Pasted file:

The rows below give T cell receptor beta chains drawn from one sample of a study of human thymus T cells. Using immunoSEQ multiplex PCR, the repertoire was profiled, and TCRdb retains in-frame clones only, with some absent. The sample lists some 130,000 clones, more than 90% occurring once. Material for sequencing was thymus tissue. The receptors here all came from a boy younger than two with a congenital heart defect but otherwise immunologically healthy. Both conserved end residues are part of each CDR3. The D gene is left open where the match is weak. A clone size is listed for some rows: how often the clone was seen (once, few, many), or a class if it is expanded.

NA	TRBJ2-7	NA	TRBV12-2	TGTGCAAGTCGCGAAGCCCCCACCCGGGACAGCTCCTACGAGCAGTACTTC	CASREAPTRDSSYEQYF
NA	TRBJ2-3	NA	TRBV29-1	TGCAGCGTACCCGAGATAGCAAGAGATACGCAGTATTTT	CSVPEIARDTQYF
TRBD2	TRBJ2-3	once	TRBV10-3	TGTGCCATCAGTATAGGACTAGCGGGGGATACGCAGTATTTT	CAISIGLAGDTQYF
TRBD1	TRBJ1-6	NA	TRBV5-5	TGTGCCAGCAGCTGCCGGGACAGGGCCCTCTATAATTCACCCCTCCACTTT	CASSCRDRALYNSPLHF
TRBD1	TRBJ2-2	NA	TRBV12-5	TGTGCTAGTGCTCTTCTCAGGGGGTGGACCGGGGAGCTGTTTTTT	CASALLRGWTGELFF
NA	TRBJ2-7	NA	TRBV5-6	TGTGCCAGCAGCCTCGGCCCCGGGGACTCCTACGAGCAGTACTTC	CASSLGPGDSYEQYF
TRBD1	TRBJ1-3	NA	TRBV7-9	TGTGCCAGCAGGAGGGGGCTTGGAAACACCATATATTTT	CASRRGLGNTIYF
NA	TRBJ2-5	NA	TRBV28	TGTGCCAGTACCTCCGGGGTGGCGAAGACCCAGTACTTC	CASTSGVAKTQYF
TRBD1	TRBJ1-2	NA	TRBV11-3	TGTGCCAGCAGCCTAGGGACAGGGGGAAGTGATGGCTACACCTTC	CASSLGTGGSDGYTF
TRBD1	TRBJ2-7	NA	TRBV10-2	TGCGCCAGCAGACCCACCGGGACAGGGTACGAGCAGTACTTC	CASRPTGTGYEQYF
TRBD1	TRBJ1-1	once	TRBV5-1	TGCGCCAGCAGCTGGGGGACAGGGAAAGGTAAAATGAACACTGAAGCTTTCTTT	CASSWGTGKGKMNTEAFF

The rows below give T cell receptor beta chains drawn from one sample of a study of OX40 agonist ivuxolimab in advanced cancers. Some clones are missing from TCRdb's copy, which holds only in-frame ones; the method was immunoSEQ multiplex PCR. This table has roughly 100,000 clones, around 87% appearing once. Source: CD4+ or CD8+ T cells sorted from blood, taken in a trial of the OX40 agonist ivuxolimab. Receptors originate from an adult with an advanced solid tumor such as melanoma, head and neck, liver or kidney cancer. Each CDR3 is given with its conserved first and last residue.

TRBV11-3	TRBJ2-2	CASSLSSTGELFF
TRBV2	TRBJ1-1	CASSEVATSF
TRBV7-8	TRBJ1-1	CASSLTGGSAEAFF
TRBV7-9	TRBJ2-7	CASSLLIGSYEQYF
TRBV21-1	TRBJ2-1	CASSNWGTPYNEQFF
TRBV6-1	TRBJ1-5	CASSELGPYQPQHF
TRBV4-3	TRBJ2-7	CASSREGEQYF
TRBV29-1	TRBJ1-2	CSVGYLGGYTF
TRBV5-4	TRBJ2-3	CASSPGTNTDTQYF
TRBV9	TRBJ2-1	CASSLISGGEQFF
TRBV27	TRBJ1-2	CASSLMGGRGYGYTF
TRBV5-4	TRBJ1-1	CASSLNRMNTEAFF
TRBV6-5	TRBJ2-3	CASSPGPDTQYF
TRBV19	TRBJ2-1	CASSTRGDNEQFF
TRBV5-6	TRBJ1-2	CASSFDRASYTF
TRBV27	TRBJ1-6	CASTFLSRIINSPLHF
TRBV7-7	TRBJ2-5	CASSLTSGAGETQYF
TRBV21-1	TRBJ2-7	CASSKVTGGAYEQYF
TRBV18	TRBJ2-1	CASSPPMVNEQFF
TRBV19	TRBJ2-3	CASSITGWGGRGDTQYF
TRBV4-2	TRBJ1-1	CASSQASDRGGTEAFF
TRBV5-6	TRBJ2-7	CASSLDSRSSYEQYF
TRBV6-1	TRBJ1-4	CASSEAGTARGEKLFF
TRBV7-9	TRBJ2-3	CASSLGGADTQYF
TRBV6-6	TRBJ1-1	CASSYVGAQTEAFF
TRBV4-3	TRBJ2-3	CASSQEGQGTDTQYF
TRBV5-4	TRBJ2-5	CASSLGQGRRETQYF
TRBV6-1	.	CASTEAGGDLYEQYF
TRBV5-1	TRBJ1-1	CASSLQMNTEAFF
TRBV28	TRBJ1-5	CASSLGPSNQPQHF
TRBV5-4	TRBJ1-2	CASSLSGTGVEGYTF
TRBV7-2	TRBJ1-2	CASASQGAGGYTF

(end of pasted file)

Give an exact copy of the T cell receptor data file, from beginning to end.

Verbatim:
The rows below give T cell receptor beta chains drawn from one sample of a study of human thymus T cells. Using immunoSEQ multiplex PCR, the repertoire was profiled, and TCRdb retains in-frame clones only, with some absent. The sample lists some 130,000 clones, more than 90% occurring once. Material for sequencing was thymus tissue. The receptors here all came from a boy younger than two with a congenital heart defect but otherwise immunologically healthy. Both conserved end residues are part of each CDR3. The D gene is left open where the match is weak. A clone size is listed for some rows: how often the clone was seen (once, few, many), or a class if it is expanded.

NA	TRBJ2-7	NA	TRBV12-2	TGTGCAAGTCGCGAAGCCCCCACCCGGGACAGCTCCTACGAGCAGTACTTC	CASREAPTRDSSYEQYF
NA	TRBJ2-3	NA	TRBV29-1	TGCAGCGTACCCGAGATAGCAAGAGATACGCAGTATTTT	CSVPEIARDTQYF
TRBD2	TRBJ2-3	once	TRBV10-3	TGTGCCATCAGTATAGGACTAGCGGGGGATACGCAGTATTTT	CAISIGLAGDTQYF
TRBD1	TRBJ1-6	NA	TRBV5-5	TGTGCCAGCAGCTGCCGGGACAGGGCCCTCTATAATTCACCCCTCCACTTT	CASSCRDRALYNSPLHF
TRBD1	TRBJ2-2	NA	TRBV12-5	TGTGCTAGTGCTCTTCTCAGGGGGTGGACCGGGGAGCTGTTTTTT	CASALLRGWTGELFF
NA	TRBJ2-7	NA	TRBV5-6	TGTGCCAGCAGCCTCGGCCCCGGGGACTCCTACGAGCAGTACTTC	CASSLGPGDSYEQYF
TRBD1	TRBJ1-3	NA	TRBV7-9	TGTGCCAGCAGGAGGGGGCTTGGAAACACCATATATTTT	CASRRGLGNTIYF
NA	TRBJ2-5	NA	TRBV28	TGTGCCAGTACCTCCGGGGTGGCGAAGACCCAGTACTTC	CASTSGVAKTQYF
TRBD1	TRBJ1-2	NA	TRBV11-3	TGTGCCAGCAGCCTAGGGACAGGGGGAAGTGATGGCTACACCTTC	CASSLGTGGSDGYTF
TRBD1	TRBJ2-7	NA	TRBV10-2	TGCGCCAGCAGACCCACCGGGACAGGGTACGAGCAGTACTTC	CASRPTGTGYEQYF
TRBD1	TRBJ1-1	once	TRBV5-1	TGCGCCAGCAGCTGGGGGACAGGGAAAGGTAAAATGAACACTGAAGCTTTCTTT	CASSWGTGKGKMNTEAFF

The rows below give T cell receptor beta chains drawn from one sample of a study of OX40 agonist ivuxolimab in advanced cancers. Some clones are missing from TCRdb's copy, which holds only in-frame ones; the method was immunoSEQ multiplex PCR. This table has roughly 100,000 clones, around 87% appearing once. Source: CD4+ or CD8+ T cells sorted from blood, taken in a trial of the OX40 agonist ivuxolimab. Receptors originate from an adult with an advanced solid tumor such as melanoma, head and neck, liver or kidney cancer. Each CDR3 is given with its conserved first and last residue.

TRBV11-3	TRBJ2-2	CASSLSSTGELFF
TRBV2	TRBJ1-1	CASSEVATSF
TRBV7-8	TRBJ1-1	CASSLTGGSAEAFF
TRBV7-9	TRBJ2-7	CASSLLIGSYEQYF
TRBV21-1	TRBJ2-1	CASSNWGTPYNEQFF
TRBV6-1	TRBJ1-5	CASSELGPYQPQHF
TRBV4-3	TRBJ2-7	CASSREGEQYF
TRBV29-1	TRBJ1-2	CSVGYLGGYTF
TRBV5-4	TRBJ2-3	CASSPGTNTDTQYF
TRBV9	TRBJ2-1	CASSLISGGEQFF
TRBV27	TRBJ1-2	CASSLMGGRGYGYTF
TRBV5-4	TRBJ1-1	CASSLNRMNTEAFF
TRBV6-5	TRBJ2-3	CASSPGPDTQYF
TRBV19	TRBJ2-1	CASSTRGDNEQFF
TRBV5-6	TRBJ1-2	CASSFDRASYTF
TRBV27	TRBJ1-6	CASTFLSRIINSPLHF
TRBV7-7	TRBJ2-5	CASSLTSGAGETQYF
TRBV21-1	TRBJ2-7	CASSKVTGGAYEQYF
TRBV18	TRBJ2-1	CASSPPMVNEQFF
TRBV19	TRBJ2-3	CASSITGWGGRGDTQYF
TRBV4-2	TRBJ1-1	CASSQASDRGGTEAFF
TRBV5-6	TRBJ2-7	CASSLDSRSSYEQYF
TRBV6-1	TRBJ1-4	CASSEAGTARGEKLFF
TRBV7-9	TRBJ2-3	CASSLGGADTQYF
TRBV6-6	TRBJ1-1	CASSYVGAQTEAFF
TRBV4-3	TRBJ2-3	CASSQEGQGTDTQYF
TRBV5-4	TRBJ2-5	CASSLGQGRRETQYF
TRBV6-1	.	CASTEAGGDLYEQYF
TRBV5-1	TRBJ1-1	CASSLQMNTEAFF
TRBV28	TRBJ1-5	CASSLGPSNQPQHF
TRBV5-4	TRBJ1-2	CASSLSGTGVEGYTF
TRBV7-2	TRBJ1-2	CASASQGAGGYTF